Except for an occasional cold or flu my father was seldom ill. “It’s a good thing I’m a Thomas,” he always said. “If someone else was as sick as me, they’d be dead!” I wish we’d taken more seriously his assertion that he’d recently experienced a TIA. He’d felt “punky” and went to the Veteran’s Hospital for a checkup. They started him on an aspirin a day. An aspirin? Big deal!
Back then however, we had no experience with strokes, no family history, nothing. The couple of times he mentioned TIA’s, we didn’t pay attention. “They’d probably go away if you’d quit smoking.”
Mom, on the other hand, had various ailments, most probably stemming from an adult life spent worrying about other people. You could tell her excellent news – “I just won an all expense-paid vacation to Bermuda!”– and her response would be, “Oh dear”, drawing out the single syllable of the second word as if two. She was a light smoker with a history of ulcers, colitis and Crohn’s disease.
After lunch on the second day, my father and I walked into her room. The bandages had been removed. No one prepared us and we both stopped short. Never a large woman, she appeared wizened, as if disappearing. The left side of her head was shaved, while feathery tufts of salt and pepper stuck out on top. Along with what appeared to be haphazard stitches, she looked like a scientific experiment gone bad.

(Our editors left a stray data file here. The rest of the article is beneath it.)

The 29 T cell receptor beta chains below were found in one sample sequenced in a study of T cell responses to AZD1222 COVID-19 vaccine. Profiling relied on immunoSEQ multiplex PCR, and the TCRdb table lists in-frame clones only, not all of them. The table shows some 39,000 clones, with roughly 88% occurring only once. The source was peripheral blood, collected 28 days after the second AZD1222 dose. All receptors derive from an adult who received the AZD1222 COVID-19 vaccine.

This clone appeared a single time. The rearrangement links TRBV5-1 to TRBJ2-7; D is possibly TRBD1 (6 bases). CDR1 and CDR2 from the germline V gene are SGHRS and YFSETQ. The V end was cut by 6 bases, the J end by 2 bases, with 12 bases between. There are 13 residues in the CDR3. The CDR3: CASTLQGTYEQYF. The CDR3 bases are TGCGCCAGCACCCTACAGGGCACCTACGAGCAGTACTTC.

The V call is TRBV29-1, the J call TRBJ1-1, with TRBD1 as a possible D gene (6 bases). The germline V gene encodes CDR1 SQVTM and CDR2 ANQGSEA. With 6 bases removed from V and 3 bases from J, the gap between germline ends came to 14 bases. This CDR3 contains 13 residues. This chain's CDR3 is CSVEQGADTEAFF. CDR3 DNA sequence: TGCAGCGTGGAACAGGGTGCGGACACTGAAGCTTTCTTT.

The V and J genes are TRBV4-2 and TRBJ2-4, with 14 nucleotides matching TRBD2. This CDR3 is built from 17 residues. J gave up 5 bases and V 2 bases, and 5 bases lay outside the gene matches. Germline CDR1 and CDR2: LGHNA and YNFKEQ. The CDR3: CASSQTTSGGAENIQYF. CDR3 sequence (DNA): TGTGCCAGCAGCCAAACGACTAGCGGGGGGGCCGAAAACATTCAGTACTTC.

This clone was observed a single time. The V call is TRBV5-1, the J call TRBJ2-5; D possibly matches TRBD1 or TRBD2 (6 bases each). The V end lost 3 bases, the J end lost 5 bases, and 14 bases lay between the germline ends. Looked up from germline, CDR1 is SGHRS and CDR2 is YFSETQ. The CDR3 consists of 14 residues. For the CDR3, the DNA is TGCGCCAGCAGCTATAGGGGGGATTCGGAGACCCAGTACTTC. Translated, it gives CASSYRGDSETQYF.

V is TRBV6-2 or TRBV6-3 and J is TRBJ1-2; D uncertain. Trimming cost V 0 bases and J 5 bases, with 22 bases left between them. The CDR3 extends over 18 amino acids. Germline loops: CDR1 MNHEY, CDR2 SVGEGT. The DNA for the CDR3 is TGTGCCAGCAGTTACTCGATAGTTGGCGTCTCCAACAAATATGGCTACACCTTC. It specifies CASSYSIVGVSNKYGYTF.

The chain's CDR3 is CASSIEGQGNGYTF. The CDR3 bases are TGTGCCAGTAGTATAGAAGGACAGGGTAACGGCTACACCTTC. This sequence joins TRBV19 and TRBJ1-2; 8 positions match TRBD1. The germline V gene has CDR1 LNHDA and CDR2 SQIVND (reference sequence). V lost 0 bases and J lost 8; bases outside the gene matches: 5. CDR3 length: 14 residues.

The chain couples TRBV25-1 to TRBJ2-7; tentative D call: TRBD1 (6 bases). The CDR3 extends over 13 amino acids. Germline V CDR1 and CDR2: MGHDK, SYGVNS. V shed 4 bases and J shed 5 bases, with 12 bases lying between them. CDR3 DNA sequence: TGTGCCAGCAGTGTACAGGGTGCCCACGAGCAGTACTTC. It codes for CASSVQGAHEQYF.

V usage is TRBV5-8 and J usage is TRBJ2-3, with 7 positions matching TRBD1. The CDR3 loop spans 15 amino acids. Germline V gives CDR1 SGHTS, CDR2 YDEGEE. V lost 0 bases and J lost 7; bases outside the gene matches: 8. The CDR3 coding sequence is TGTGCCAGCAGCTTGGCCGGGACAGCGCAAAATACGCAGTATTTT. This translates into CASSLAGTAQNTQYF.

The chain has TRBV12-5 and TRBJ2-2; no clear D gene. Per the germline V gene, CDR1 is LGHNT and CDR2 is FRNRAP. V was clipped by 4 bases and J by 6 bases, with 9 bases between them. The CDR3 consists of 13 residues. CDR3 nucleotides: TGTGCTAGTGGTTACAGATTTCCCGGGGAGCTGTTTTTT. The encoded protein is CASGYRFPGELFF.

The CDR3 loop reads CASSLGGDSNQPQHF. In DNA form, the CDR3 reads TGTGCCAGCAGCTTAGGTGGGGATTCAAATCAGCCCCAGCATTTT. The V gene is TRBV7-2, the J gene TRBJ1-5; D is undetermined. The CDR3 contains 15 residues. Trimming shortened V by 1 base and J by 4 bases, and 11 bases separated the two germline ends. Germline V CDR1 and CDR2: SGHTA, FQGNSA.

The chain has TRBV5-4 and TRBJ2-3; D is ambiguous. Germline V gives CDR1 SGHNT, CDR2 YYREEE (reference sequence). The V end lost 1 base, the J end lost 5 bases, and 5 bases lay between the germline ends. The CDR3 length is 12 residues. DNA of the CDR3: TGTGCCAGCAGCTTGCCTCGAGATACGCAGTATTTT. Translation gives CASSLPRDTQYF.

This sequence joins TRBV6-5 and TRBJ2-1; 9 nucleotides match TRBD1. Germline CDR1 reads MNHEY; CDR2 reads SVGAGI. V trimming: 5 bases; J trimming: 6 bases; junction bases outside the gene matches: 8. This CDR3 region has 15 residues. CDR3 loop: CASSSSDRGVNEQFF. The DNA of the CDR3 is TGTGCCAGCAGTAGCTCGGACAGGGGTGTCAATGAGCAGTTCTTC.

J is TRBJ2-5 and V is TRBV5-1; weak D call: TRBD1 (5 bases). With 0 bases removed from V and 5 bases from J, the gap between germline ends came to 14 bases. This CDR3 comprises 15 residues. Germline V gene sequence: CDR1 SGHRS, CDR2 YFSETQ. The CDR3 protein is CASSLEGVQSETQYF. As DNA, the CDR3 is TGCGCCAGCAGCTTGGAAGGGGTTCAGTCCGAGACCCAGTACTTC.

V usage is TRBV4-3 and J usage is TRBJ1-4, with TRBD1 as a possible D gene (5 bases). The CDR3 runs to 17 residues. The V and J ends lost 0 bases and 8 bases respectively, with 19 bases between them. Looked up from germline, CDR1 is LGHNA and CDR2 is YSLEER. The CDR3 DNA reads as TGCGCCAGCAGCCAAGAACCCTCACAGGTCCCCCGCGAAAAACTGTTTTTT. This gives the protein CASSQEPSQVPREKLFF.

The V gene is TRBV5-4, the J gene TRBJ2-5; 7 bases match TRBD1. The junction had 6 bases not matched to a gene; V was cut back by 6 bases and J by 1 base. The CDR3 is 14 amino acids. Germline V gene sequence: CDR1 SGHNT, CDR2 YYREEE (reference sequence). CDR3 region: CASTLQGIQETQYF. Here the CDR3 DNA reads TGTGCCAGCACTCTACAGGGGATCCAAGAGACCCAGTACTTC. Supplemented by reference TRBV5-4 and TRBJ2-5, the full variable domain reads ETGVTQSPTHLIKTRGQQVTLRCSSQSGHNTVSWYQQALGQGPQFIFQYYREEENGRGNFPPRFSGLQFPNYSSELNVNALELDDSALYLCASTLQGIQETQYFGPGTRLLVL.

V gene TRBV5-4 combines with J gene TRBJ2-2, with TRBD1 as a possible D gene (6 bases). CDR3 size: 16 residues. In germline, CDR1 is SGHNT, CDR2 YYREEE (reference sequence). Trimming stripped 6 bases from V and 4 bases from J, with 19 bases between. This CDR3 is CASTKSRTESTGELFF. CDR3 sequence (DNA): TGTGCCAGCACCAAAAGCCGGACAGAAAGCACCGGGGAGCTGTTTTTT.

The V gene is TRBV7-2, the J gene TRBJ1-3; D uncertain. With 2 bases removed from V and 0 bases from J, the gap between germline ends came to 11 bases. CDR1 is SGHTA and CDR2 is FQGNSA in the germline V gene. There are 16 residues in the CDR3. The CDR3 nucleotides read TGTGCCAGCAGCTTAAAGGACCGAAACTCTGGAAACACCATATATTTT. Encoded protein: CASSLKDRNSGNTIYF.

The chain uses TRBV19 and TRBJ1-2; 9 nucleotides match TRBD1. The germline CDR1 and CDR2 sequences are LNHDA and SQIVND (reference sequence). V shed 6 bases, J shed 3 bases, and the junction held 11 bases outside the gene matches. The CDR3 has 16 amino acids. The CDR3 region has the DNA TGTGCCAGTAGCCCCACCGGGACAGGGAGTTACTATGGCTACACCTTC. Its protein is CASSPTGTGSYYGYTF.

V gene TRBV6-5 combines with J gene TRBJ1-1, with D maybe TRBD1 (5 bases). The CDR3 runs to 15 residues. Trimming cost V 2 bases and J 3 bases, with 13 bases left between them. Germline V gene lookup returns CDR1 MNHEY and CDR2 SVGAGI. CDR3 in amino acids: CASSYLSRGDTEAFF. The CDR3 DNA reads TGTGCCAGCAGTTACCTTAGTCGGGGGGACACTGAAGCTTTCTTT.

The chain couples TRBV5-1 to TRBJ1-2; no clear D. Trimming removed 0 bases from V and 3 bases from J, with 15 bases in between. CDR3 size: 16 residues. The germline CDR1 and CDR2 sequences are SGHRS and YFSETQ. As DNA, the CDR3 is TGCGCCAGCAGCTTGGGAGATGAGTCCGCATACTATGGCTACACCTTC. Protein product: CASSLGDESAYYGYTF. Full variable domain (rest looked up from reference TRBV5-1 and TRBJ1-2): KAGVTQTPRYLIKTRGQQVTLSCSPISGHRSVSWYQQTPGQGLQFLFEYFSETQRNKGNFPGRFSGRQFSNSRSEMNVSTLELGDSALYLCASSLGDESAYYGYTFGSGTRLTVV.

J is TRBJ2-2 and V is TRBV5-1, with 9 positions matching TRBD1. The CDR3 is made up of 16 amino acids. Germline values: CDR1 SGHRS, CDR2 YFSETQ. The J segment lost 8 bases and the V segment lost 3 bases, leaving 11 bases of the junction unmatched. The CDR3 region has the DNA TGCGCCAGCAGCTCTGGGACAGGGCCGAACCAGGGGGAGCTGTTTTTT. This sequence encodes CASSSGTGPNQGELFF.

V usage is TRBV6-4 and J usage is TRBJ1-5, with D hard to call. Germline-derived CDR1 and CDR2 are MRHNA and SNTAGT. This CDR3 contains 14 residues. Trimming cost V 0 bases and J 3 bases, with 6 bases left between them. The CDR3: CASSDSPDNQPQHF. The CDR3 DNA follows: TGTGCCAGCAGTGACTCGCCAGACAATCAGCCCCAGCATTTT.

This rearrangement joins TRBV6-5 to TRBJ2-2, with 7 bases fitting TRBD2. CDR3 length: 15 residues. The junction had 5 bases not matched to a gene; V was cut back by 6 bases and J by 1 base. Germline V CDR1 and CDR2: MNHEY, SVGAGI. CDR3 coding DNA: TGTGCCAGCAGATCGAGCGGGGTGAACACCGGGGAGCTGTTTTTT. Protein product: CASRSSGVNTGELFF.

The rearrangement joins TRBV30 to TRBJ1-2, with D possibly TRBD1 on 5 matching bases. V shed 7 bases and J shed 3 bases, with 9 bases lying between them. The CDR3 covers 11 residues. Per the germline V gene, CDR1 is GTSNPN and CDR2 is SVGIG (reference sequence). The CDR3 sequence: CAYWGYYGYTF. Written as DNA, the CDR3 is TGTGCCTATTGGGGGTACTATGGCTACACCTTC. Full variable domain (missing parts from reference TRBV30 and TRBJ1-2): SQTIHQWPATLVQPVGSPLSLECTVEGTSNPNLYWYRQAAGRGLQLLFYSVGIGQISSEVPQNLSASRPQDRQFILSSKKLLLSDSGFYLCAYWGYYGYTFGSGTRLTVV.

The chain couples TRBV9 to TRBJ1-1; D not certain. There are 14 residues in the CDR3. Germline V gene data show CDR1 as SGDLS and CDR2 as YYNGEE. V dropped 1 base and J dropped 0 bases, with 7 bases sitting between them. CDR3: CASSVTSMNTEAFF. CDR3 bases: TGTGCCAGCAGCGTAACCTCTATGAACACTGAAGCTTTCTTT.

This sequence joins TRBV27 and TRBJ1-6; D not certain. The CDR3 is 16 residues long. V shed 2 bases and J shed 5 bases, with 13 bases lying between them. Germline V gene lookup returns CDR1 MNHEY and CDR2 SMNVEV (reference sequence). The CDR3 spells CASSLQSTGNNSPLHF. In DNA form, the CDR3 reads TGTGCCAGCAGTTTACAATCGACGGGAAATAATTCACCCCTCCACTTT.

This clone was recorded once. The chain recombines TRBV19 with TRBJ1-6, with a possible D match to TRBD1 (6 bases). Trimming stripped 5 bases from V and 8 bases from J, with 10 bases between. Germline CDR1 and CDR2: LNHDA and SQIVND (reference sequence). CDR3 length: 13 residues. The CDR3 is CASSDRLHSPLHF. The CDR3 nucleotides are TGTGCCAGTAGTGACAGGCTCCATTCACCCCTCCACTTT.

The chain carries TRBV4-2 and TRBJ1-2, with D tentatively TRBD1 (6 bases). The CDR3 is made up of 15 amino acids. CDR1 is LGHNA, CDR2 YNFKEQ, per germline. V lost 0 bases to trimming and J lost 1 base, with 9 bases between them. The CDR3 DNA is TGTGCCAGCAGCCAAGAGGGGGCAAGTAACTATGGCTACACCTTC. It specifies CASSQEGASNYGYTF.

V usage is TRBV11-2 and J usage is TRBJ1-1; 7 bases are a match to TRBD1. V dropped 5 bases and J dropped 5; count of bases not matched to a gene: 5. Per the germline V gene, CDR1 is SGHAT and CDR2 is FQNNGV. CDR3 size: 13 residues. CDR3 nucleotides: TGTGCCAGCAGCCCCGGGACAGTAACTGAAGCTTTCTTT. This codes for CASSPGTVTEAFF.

I helped my dad over to a chair and he remained, head down, while family came and went. Finally a nurse gently suggested we go home. The last thing he said to his wife was, “I’ll see you in the morning.”
We left the hospital together, both despondent and exhausted. He walked me to my car and we hugged goodnight. I should have held on, should have gone home with him or had him come home with me. It probably wouldn’t have changed anything, but we all have moments in all our lives we wish we could redo.
When people are asked where they were when President Kennedy was shot or the Twin Towers hit, they remember exactly. The next morning when I received a call to say my father had had a stroke and was being rushed to the hospital, I have no idea who I spoke to or where I was. He was seventy-seven.